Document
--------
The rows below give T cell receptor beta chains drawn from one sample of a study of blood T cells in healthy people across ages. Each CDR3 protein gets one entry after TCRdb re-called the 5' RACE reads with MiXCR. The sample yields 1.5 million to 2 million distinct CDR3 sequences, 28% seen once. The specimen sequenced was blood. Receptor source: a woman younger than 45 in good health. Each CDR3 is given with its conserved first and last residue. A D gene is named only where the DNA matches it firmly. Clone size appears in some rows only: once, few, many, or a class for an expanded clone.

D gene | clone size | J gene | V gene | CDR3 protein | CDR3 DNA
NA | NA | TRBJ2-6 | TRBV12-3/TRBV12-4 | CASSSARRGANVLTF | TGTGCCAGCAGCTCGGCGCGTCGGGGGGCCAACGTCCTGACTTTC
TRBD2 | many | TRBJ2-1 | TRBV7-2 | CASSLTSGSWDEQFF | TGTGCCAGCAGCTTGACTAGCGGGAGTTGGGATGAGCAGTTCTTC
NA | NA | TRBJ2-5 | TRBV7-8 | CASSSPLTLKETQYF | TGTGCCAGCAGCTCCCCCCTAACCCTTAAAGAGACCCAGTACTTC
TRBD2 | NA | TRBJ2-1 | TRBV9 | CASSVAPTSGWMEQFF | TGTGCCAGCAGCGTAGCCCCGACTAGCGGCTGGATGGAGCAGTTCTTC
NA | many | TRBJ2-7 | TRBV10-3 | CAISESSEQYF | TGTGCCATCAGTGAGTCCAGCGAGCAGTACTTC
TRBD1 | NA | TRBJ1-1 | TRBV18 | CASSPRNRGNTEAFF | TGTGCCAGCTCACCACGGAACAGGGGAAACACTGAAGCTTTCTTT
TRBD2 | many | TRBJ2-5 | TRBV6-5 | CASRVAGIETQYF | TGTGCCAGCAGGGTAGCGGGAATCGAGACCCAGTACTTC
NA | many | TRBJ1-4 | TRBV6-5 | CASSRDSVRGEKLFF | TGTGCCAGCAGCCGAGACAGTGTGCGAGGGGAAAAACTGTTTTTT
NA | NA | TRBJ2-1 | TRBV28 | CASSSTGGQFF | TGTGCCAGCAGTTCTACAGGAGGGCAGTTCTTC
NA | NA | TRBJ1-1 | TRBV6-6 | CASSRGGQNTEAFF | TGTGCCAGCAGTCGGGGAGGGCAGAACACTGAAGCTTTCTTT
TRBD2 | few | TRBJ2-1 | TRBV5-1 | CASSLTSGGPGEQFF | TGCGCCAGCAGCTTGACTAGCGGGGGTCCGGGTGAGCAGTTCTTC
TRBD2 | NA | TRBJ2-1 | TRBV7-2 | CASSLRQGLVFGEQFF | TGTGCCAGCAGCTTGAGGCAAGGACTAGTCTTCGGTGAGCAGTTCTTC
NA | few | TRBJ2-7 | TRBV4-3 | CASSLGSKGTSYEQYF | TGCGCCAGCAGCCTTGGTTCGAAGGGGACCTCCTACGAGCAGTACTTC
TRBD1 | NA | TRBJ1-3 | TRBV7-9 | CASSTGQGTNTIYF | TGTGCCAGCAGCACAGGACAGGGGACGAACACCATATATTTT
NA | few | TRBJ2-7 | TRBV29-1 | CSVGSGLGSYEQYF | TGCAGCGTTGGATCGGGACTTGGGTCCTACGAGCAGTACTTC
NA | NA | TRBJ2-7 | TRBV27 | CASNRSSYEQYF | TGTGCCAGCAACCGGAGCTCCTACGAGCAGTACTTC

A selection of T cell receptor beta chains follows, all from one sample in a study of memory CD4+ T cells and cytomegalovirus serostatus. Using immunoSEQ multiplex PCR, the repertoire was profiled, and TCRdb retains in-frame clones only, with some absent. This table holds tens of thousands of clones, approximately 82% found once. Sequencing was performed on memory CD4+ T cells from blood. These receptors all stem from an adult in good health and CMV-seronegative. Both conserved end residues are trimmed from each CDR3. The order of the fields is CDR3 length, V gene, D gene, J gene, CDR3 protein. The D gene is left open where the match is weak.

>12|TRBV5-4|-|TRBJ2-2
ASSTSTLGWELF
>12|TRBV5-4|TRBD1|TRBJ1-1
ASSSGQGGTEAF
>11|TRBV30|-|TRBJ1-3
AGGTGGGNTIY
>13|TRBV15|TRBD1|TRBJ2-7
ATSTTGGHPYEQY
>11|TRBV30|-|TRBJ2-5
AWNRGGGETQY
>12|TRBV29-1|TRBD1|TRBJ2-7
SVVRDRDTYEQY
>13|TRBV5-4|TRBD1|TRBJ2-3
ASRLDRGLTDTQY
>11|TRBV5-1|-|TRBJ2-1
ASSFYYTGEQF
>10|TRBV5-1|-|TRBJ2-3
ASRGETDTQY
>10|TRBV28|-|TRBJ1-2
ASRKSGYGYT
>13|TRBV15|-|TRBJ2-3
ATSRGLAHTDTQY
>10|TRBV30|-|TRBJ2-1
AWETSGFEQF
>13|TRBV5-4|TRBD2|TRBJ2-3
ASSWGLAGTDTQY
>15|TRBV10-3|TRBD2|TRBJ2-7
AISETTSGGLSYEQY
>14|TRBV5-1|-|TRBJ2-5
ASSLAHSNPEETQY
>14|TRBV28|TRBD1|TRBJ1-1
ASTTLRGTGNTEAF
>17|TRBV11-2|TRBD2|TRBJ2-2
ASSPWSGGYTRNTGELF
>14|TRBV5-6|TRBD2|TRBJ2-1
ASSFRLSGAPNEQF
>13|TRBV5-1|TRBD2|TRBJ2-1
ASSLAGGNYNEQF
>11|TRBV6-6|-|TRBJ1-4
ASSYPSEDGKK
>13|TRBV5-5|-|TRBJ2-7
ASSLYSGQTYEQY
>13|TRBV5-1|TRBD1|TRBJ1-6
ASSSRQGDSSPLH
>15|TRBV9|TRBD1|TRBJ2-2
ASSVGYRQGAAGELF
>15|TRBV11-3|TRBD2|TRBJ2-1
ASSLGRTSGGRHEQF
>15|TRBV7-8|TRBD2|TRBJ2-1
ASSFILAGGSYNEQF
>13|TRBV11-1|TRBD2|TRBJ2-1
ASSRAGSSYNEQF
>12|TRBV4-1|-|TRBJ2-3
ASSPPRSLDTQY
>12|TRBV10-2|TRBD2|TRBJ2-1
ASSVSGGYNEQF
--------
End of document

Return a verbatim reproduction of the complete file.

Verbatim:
The rows below give T cell receptor beta chains drawn from one sample of a study of blood T cells in healthy people across ages. Each CDR3 protein gets one entry after TCRdb re-called the 5' RACE reads with MiXCR. The sample yields 1.5 million to 2 million distinct CDR3 sequences, 28% seen once. The specimen sequenced was blood. Receptor source: a woman younger than 45 in good health. Each CDR3 is given with its conserved first and last residue. A D gene is named only where the DNA matches it firmly. Clone size appears in some rows only: once, few, many, or a class for an expanded clone.

D gene | clone size | J gene | V gene | CDR3 protein | CDR3 DNA
NA | NA | TRBJ2-6 | TRBV12-3/TRBV12-4 | CASSSARRGANVLTF | TGTGCCAGCAGCTCGGCGCGTCGGGGGGCCAACGTCCTGACTTTC
TRBD2 | many | TRBJ2-1 | TRBV7-2 | CASSLTSGSWDEQFF | TGTGCCAGCAGCTTGACTAGCGGGAGTTGGGATGAGCAGTTCTTC
NA | NA | TRBJ2-5 | TRBV7-8 | CASSSPLTLKETQYF | TGTGCCAGCAGCTCCCCCCTAACCCTTAAAGAGACCCAGTACTTC
TRBD2 | NA | TRBJ2-1 | TRBV9 | CASSVAPTSGWMEQFF | TGTGCCAGCAGCGTAGCCCCGACTAGCGGCTGGATGGAGCAGTTCTTC
NA | many | TRBJ2-7 | TRBV10-3 | CAISESSEQYF | TGTGCCATCAGTGAGTCCAGCGAGCAGTACTTC
TRBD1 | NA | TRBJ1-1 | TRBV18 | CASSPRNRGNTEAFF | TGTGCCAGCTCACCACGGAACAGGGGAAACACTGAAGCTTTCTTT
TRBD2 | many | TRBJ2-5 | TRBV6-5 | CASRVAGIETQYF | TGTGCCAGCAGGGTAGCGGGAATCGAGACCCAGTACTTC
NA | many | TRBJ1-4 | TRBV6-5 | CASSRDSVRGEKLFF | TGTGCCAGCAGCCGAGACAGTGTGCGAGGGGAAAAACTGTTTTTT
NA | NA | TRBJ2-1 | TRBV28 | CASSSTGGQFF | TGTGCCAGCAGTTCTACAGGAGGGCAGTTCTTC
NA | NA | TRBJ1-1 | TRBV6-6 | CASSRGGQNTEAFF | TGTGCCAGCAGTCGGGGAGGGCAGAACACTGAAGCTTTCTTT
TRBD2 | few | TRBJ2-1 | TRBV5-1 | CASSLTSGGPGEQFF | TGCGCCAGCAGCTTGACTAGCGGGGGTCCGGGTGAGCAGTTCTTC
TRBD2 | NA | TRBJ2-1 | TRBV7-2 | CASSLRQGLVFGEQFF | TGTGCCAGCAGCTTGAGGCAAGGACTAGTCTTCGGTGAGCAGTTCTTC
NA | few | TRBJ2-7 | TRBV4-3 | CASSLGSKGTSYEQYF | TGCGCCAGCAGCCTTGGTTCGAAGGGGACCTCCTACGAGCAGTACTTC
TRBD1 | NA | TRBJ1-3 | TRBV7-9 | CASSTGQGTNTIYF | TGTGCCAGCAGCACAGGACAGGGGACGAACACCATATATTTT
NA | few | TRBJ2-7 | TRBV29-1 | CSVGSGLGSYEQYF | TGCAGCGTTGGATCGGGACTTGGGTCCTACGAGCAGTACTTC
NA | NA | TRBJ2-7 | TRBV27 | CASNRSSYEQYF | TGTGCCAGCAACCGGAGCTCCTACGAGCAGTACTTC

A selection of T cell receptor beta chains follows, all from one sample in a study of memory CD4+ T cells and cytomegalovirus serostatus. Using immunoSEQ multiplex PCR, the repertoire was profiled, and TCRdb retains in-frame clones only, with some absent. This table holds tens of thousands of clones, approximately 82% found once. Sequencing was performed on memory CD4+ T cells from blood. These receptors all stem from an adult in good health and CMV-seronegative. Both conserved end residues are trimmed from each CDR3. The order of the fields is CDR3 length, V gene, D gene, J gene, CDR3 protein. The D gene is left open where the match is weak.

>12|TRBV5-4|-|TRBJ2-2
ASSTSTLGWELF
>12|TRBV5-4|TRBD1|TRBJ1-1
ASSSGQGGTEAF
>11|TRBV30|-|TRBJ1-3
AGGTGGGNTIY
>13|TRBV15|TRBD1|TRBJ2-7
ATSTTGGHPYEQY
>11|TRBV30|-|TRBJ2-5
AWNRGGGETQY
>12|TRBV29-1|TRBD1|TRBJ2-7
SVVRDRDTYEQY
>13|TRBV5-4|TRBD1|TRBJ2-3
ASRLDRGLTDTQY
>11|TRBV5-1|-|TRBJ2-1
ASSFYYTGEQF
>10|TRBV5-1|-|TRBJ2-3
ASRGETDTQY
>10|TRBV28|-|TRBJ1-2
ASRKSGYGYT
>13|TRBV15|-|TRBJ2-3
ATSRGLAHTDTQY
>10|TRBV30|-|TRBJ2-1
AWETSGFEQF
>13|TRBV5-4|TRBD2|TRBJ2-3
ASSWGLAGTDTQY
>15|TRBV10-3|TRBD2|TRBJ2-7
AISETTSGGLSYEQY
>14|TRBV5-1|-|TRBJ2-5
ASSLAHSNPEETQY
>14|TRBV28|TRBD1|TRBJ1-1
ASTTLRGTGNTEAF
>17|TRBV11-2|TRBD2|TRBJ2-2
ASSPWSGGYTRNTGELF
>14|TRBV5-6|TRBD2|TRBJ2-1
ASSFRLSGAPNEQF
>13|TRBV5-1|TRBD2|TRBJ2-1
ASSLAGGNYNEQF
>11|TRBV6-6|-|TRBJ1-4
ASSYPSEDGKK
>13|TRBV5-5|-|TRBJ2-7
ASSLYSGQTYEQY
>13|TRBV5-1|TRBD1|TRBJ1-6
ASSSRQGDSSPLH
>15|TRBV9|TRBD1|TRBJ2-2
ASSVGYRQGAAGELF
>15|TRBV11-3|TRBD2|TRBJ2-1
ASSLGRTSGGRHEQF
>15|TRBV7-8|TRBD2|TRBJ2-1
ASSFILAGGSYNEQF
>13|TRBV11-1|TRBD2|TRBJ2-1
ASSRAGSSYNEQF
>12|TRBV4-1|-|TRBJ2-3
ASSPPRSLDTQY
>12|TRBV10-2|TRBD2|TRBJ2-1
ASSVSGGYNEQF